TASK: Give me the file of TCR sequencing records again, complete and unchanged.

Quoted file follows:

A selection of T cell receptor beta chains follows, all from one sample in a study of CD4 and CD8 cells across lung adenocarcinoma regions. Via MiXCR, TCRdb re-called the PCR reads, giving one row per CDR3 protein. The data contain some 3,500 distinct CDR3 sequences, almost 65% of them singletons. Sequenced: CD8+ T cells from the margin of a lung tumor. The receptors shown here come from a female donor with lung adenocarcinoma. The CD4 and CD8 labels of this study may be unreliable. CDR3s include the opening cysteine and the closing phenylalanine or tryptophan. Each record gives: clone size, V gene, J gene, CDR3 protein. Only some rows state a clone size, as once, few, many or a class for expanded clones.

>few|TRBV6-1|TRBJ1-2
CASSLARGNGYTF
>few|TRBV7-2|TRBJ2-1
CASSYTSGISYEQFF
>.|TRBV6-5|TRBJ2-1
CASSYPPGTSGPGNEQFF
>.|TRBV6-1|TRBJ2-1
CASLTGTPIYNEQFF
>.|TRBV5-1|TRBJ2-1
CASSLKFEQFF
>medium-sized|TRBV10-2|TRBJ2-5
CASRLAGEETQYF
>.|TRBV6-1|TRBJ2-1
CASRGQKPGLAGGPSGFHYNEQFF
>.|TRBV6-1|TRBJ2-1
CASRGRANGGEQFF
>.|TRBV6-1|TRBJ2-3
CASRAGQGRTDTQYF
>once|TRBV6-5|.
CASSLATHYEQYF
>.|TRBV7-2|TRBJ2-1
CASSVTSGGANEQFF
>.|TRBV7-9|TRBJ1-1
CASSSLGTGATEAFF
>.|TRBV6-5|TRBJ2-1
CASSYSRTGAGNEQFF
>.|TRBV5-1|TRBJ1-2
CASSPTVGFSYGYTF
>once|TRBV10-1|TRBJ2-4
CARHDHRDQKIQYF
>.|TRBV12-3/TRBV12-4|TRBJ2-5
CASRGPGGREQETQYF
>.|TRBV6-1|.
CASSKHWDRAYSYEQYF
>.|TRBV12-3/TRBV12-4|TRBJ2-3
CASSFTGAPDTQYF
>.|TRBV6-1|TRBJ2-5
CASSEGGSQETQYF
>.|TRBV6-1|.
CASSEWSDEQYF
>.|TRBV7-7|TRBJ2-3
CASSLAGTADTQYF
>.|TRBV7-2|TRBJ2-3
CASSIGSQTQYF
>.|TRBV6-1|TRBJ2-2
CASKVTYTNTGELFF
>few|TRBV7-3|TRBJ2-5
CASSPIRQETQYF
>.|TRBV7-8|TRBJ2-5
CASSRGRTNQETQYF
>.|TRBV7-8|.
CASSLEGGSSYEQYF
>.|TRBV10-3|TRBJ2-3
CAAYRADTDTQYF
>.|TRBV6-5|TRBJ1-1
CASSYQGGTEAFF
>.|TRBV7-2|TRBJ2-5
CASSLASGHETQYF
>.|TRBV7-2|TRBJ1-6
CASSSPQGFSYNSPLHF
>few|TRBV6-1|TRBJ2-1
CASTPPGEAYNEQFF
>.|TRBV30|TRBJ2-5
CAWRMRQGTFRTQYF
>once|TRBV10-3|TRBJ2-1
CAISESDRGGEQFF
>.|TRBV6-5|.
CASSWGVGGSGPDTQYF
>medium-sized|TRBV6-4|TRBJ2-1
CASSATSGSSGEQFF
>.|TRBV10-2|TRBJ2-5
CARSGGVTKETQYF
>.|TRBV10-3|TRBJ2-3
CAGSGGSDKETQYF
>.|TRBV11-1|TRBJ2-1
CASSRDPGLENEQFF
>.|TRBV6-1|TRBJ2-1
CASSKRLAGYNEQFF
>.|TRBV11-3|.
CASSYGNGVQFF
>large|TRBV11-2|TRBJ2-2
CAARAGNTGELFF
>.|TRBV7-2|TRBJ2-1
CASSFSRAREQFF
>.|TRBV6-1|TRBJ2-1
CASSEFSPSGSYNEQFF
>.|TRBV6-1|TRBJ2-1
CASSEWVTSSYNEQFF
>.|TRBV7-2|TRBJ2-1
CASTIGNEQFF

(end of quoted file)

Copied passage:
A selection of T cell receptor beta chains follows, all from one sample in a study of CD4 and CD8 cells across lung adenocarcinoma regions. Via MiXCR, TCRdb re-called the PCR reads, giving one row per CDR3 protein. The data contain some 3,500 distinct CDR3 sequences, almost 65% of them singletons. Sequenced: CD8+ T cells from the margin of a lung tumor. The receptors shown here come from a female donor with lung adenocarcinoma. The CD4 and CD8 labels of this study may be unreliable. CDR3s include the opening cysteine and the closing phenylalanine or tryptophan. Each record gives: clone size, V gene, J gene, CDR3 protein. Only some rows state a clone size, as once, few, many or a class for expanded clones.

>few|TRBV6-1|TRBJ1-2
CASSLARGNGYTF
>few|TRBV7-2|TRBJ2-1
CASSYTSGISYEQFF
>.|TRBV6-5|TRBJ2-1
CASSYPPGTSGPGNEQFF
>.|TRBV6-1|TRBJ2-1
CASLTGTPIYNEQFF
>.|TRBV5-1|TRBJ2-1
CASSLKFEQFF
>medium-sized|TRBV10-2|TRBJ2-5
CASRLAGEETQYF
>.|TRBV6-1|TRBJ2-1
CASRGQKPGLAGGPSGFHYNEQFF
>.|TRBV6-1|TRBJ2-1
CASRGRANGGEQFF
>.|TRBV6-1|TRBJ2-3
CASRAGQGRTDTQYF
>once|TRBV6-5|.
CASSLATHYEQYF
>.|TRBV7-2|TRBJ2-1
CASSVTSGGANEQFF
>.|TRBV7-9|TRBJ1-1
CASSSLGTGATEAFF
>.|TRBV6-5|TRBJ2-1
CASSYSRTGAGNEQFF
>.|TRBV5-1|TRBJ1-2
CASSPTVGFSYGYTF
>once|TRBV10-1|TRBJ2-4
CARHDHRDQKIQYF
>.|TRBV12-3/TRBV12-4|TRBJ2-5
CASRGPGGREQETQYF
>.|TRBV6-1|.
CASSKHWDRAYSYEQYF
>.|TRBV12-3/TRBV12-4|TRBJ2-3
CASSFTGAPDTQYF
>.|TRBV6-1|TRBJ2-5
CASSEGGSQETQYF
>.|TRBV6-1|.
CASSEWSDEQYF
>.|TRBV7-7|TRBJ2-3
CASSLAGTADTQYF
>.|TRBV7-2|TRBJ2-3
CASSIGSQTQYF
>.|TRBV6-1|TRBJ2-2
CASKVTYTNTGELFF
>few|TRBV7-3|TRBJ2-5
CASSPIRQETQYF
>.|TRBV7-8|TRBJ2-5
CASSRGRTNQETQYF
>.|TRBV7-8|.
CASSLEGGSSYEQYF
>.|TRBV10-3|TRBJ2-3
CAAYRADTDTQYF
>.|TRBV6-5|TRBJ1-1
CASSYQGGTEAFF
>.|TRBV7-2|TRBJ2-5
CASSLASGHETQYF
>.|TRBV7-2|TRBJ1-6
CASSSPQGFSYNSPLHF
>few|TRBV6-1|TRBJ2-1
CASTPPGEAYNEQFF
>.|TRBV30|TRBJ2-5
CAWRMRQGTFRTQYF
>once|TRBV10-3|TRBJ2-1
CAISESDRGGEQFF
>.|TRBV6-5|.
CASSWGVGGSGPDTQYF
>medium-sized|TRBV6-4|TRBJ2-1
CASSATSGSSGEQFF
>.|TRBV10-2|TRBJ2-5
CARSGGVTKETQYF
>.|TRBV10-3|TRBJ2-3
CAGSGGSDKETQYF
>.|TRBV11-1|TRBJ2-1
CASSRDPGLENEQFF
>.|TRBV6-1|TRBJ2-1
CASSKRLAGYNEQFF
>.|TRBV11-3|.
CASSYGNGVQFF
>large|TRBV11-2|TRBJ2-2
CAARAGNTGELFF
>.|TRBV7-2|TRBJ2-1
CASSFSRAREQFF
>.|TRBV6-1|TRBJ2-1
CASSEFSPSGSYNEQFF
>.|TRBV6-1|TRBJ2-1
CASSEWVTSSYNEQFF
>.|TRBV7-2|TRBJ2-1
CASTIGNEQFF